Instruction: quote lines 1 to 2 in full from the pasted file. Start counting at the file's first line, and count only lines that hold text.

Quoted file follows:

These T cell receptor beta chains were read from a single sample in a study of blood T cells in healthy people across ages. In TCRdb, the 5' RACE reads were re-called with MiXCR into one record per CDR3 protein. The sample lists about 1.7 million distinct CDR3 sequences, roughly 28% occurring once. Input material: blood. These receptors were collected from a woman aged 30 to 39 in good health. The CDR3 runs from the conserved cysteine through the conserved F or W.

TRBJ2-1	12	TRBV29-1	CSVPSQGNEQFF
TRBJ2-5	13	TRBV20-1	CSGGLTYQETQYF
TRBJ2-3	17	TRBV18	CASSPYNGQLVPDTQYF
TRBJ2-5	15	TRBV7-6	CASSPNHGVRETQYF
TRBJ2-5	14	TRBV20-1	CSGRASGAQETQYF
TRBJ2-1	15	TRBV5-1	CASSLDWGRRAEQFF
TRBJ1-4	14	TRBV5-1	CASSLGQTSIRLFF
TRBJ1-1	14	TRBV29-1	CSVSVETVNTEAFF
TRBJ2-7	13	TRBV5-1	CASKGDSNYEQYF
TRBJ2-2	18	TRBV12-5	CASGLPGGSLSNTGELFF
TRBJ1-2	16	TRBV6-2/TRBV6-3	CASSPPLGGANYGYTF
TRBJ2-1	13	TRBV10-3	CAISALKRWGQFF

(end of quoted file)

These T cell receptor beta chains were read from a single sample in a study of blood T cells in healthy people across ages. In TCRdb, the 5' RACE reads were re-called with MiXCR into one record per CDR3 protein. The sample lists about 1.7 million distinct CDR3 sequences, roughly 28% occurring once. Input material: blood. These receptors were collected from a woman aged 30 to 39 in good health. The CDR3 runs from the conserved cysteine through the conserved F or W.

TRBJ2-1	12	TRBV29-1	CSVPSQGNEQFF